Albert Einstein discovered that time passes differently depending on motion and gravity. If a spaceship moved fast enough--close to the speed of light--“time-dilation” occurs. As a clock approaches the speed of light, that clock would tick very slowly. If we could somehow reach the speed of light, the clock would stop completely. Also, gravity slows the passage of time. An atomic clock at sea-level ticks slower than one on a mountain, based on the strength of gravity. If Earth’s gravity varied in the past, (sometime called a “white hole”) that caused quick expansion--it may be that time would seem to flow more slowly on earth than in the distant universe. This would be somewhat akin to the way time zones interrelate.

In general, we can observe things about the galaxy that seem inconsistent at first glance with a young universe. However, there are many items that argue strongly against a universe of any age approaching multiple billion years.

For instance, many stars burn too hot to last long. Some called “hot blue” stars, cannot last billions of years. Spiral galaxies are common, but cannot be very old because they continue to twist. Disintegrating comets and decaying magnetic fields are in our own galaxy, and are not consistent with billions of years. Thus, the location and distance of the heavenly bodies challenge the alleged long age of the universe.

The stars’ location should cause no serious challenge to a young earth creationist, or belief in the God who named each one. Whatever theory comes in or out of vogue in creationist circles, we know that the heavens declare the glory of God:

He determines the number of the stars

and calls them each by name.

Great is our Lord and mighty in power;

his understanding has no limit.

Psalms 147:4-5.


George Washington and our other founding fathers could scarcely have imagined that their idea for a National Day of Prayer would one day be declared against the very Constitution that many of them wrote. The Continental Congress called for "a day of public humiliation, fasting, and prayer" be observed in 1775.

Over 200 years later, on April 15, 2010, Judge Crabb ruled that the statute establishing the National Day of Prayer was unconstitutional as it is "an inherently religious exercise that serves no secular function". However, she stayed her ruling pending the completion of appeals.

She explains her position in her ruling, wherein she stated the following:

“In my view of the case law, government involvement in prayer may be consistent with the establishment clause when the government's conduct serves a significant secular purpose and is not a "call for religious action on the part of citizens." McCreary County, Kentucky v. American Civil Liberties Union of Kentucky, 545 U.S. 844, 877 (2005). Unfortunately, (section) 119 cannot meet that test. It goes beyond mere "acknowledgment" of religion because its sole purpose is to encourage all citizens to engage in prayer, an inherently religious exercise that serves no secular function in this context. In this instance, the government has taken sides on a matter that must be left to individual conscience. "When the government associates one set of religious beliefs with the state and identifies nonadherents as outsiders, it encroaches upon the individual's decision about whether and how to worship." McCreary County, 545 U.S. at 883 (O'Connor, J., concurring). Accordingly, I conclude that (section) 119 violates the establishment clause.”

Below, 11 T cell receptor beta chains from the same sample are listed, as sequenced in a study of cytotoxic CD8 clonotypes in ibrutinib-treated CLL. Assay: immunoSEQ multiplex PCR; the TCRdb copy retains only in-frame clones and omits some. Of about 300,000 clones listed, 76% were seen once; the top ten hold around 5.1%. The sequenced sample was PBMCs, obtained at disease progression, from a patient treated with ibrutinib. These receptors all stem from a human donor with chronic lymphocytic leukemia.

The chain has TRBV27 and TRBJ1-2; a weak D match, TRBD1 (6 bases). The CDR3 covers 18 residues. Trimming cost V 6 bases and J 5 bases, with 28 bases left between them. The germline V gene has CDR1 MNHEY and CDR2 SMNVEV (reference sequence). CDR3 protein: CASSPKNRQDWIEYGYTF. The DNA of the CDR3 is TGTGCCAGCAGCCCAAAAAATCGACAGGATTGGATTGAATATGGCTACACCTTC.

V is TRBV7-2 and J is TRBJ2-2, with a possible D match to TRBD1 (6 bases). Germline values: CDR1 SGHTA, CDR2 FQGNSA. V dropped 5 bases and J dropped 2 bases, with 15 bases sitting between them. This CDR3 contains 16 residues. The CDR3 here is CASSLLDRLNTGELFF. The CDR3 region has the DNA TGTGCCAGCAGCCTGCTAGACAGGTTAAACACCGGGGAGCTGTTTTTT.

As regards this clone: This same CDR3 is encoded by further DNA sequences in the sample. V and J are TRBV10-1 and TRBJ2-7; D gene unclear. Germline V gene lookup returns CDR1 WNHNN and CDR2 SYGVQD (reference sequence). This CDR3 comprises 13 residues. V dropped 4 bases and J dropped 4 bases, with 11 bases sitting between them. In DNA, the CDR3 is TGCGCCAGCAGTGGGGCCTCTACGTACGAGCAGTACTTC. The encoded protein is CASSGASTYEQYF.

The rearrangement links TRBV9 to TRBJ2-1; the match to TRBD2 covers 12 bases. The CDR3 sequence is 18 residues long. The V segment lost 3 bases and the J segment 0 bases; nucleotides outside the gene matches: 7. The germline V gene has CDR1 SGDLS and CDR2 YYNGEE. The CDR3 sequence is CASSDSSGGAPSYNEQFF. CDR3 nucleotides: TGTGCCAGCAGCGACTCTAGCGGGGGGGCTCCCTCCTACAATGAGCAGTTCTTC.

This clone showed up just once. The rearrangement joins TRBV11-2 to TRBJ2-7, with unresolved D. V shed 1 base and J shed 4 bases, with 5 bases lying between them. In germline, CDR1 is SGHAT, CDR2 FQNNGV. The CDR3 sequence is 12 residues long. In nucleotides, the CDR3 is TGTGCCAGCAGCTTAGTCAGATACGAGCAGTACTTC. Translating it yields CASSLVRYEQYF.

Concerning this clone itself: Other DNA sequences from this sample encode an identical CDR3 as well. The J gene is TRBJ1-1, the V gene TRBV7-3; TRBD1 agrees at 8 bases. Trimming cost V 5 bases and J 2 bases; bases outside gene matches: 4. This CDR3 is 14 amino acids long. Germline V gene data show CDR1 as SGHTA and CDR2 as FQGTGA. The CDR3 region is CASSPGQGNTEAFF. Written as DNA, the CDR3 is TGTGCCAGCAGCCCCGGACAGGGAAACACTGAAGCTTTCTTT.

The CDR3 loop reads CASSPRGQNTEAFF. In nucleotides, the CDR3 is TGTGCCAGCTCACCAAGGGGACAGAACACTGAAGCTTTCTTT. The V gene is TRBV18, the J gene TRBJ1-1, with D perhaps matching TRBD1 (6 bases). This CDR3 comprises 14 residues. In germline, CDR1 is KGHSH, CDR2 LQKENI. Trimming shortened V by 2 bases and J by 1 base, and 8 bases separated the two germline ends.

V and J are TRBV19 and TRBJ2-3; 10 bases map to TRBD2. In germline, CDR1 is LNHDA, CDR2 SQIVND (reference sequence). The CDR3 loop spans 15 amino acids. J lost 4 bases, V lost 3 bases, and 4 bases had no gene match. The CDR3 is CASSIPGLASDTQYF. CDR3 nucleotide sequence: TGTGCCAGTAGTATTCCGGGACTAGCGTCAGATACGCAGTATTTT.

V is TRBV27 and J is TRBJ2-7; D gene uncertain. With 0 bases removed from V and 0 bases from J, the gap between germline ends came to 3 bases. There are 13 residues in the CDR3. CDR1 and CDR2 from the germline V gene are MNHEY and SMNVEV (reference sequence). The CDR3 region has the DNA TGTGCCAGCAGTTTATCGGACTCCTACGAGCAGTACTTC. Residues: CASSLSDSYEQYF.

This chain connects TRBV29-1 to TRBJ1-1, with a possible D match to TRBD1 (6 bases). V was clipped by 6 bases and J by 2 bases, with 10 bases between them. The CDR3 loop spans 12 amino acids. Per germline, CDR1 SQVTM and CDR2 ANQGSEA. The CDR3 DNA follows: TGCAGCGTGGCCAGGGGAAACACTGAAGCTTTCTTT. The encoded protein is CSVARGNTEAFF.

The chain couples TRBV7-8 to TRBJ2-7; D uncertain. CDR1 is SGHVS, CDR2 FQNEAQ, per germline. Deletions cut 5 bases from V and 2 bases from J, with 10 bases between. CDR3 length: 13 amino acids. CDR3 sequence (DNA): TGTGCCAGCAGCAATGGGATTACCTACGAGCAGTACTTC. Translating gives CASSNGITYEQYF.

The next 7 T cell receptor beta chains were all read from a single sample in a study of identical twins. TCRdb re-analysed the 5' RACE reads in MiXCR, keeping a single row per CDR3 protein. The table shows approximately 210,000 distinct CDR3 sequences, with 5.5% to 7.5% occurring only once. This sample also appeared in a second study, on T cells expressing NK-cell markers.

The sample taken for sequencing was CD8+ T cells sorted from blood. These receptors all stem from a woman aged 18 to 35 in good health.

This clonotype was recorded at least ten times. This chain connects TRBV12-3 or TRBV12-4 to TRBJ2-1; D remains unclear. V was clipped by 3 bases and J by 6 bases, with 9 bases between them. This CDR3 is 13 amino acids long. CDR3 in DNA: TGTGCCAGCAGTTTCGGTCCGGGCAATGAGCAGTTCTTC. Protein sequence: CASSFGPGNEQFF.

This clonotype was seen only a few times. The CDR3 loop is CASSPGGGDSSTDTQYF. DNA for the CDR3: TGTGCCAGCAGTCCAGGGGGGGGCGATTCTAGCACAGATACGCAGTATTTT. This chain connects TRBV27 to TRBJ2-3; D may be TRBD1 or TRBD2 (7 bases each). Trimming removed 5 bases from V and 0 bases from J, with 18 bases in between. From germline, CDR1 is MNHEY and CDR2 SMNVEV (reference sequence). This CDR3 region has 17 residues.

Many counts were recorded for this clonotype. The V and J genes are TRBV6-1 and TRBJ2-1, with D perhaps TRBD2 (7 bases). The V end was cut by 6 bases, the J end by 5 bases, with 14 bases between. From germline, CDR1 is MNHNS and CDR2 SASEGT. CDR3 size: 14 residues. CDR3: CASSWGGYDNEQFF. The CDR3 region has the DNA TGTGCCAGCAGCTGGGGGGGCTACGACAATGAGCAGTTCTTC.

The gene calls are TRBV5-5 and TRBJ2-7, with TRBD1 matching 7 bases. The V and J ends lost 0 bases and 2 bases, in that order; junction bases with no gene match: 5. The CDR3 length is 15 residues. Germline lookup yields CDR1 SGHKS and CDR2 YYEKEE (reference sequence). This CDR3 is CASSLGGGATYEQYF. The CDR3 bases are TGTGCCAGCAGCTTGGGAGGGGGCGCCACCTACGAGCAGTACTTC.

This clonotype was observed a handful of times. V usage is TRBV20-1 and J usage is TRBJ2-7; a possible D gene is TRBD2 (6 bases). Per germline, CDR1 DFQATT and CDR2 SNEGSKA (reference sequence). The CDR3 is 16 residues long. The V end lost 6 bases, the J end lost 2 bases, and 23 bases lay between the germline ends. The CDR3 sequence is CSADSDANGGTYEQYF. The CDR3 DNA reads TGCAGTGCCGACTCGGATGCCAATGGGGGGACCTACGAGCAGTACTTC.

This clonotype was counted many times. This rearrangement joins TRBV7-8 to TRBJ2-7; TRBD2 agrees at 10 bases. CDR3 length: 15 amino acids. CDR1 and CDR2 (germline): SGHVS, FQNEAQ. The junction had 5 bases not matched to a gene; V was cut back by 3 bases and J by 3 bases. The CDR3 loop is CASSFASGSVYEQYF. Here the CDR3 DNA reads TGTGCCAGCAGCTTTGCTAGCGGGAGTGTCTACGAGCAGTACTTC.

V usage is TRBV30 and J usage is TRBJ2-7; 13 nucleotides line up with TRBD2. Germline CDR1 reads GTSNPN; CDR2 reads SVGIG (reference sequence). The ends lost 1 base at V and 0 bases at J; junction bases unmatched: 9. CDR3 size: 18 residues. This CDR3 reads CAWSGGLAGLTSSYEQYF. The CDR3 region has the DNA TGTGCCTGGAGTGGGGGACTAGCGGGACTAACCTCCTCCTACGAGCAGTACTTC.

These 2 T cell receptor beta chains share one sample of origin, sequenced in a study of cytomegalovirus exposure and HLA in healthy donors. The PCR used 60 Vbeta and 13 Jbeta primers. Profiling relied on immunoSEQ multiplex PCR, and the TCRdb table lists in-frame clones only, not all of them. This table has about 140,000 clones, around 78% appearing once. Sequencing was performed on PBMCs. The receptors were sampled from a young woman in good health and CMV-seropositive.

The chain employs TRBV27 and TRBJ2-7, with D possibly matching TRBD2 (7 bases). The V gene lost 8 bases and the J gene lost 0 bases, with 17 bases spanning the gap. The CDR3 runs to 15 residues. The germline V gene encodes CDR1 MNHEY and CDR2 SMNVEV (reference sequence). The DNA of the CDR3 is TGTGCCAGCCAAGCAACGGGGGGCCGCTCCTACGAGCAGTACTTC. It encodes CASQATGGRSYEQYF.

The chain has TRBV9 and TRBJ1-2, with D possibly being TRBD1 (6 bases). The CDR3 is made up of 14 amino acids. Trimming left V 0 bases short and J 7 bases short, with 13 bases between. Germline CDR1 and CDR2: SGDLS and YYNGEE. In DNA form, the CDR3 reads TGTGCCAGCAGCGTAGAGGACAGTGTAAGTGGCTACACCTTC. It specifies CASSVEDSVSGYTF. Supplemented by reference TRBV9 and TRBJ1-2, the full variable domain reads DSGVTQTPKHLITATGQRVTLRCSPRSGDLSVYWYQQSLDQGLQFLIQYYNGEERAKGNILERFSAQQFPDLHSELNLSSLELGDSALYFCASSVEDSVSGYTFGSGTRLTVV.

“It bears emphasizing that a conclusion that the establishment clause prohibits the government from endorsing a religious exercise is not a judgment on the value of prayer or the millions of Americans who believe in its power. No one can doubt the important role that prayer plays in the spiritual life of a believer. In the best of times, people may pray as a way of expressing joy and thanks; during times of grief, many find that prayer provides comfort. Others may pray to give praise, seek forgiveness, ask for guidance or find the truth. "And perhaps it is not too much to say that since the beginning of th[e] history [of humans] many people have devoutly believed that 'More things are wrought by prayer than this world dreams of.'" Engel v. Vitale, 370 U.S. 421, 433 (1962). However, recognizing the importance of prayer to many people does not mean that the government may enact a statute in support of it, any more than the government may encourage citizens to fast during the month of Ramadan, attend a synagogue, purify themselves in a sweat lodge or practice rune magic. In fact, it is because the nature of prayer is so personal and can have such a powerful effect on a community that the government may not use its authority to try to influence an individual's decision whether and when to pray.”

Ultimately, there is massive misunderstanding between freedom OF religion and freedom FROM religion. America continues to turn her back on God.

See more articles on and Mr. Peel maybe available to speak to your church or club.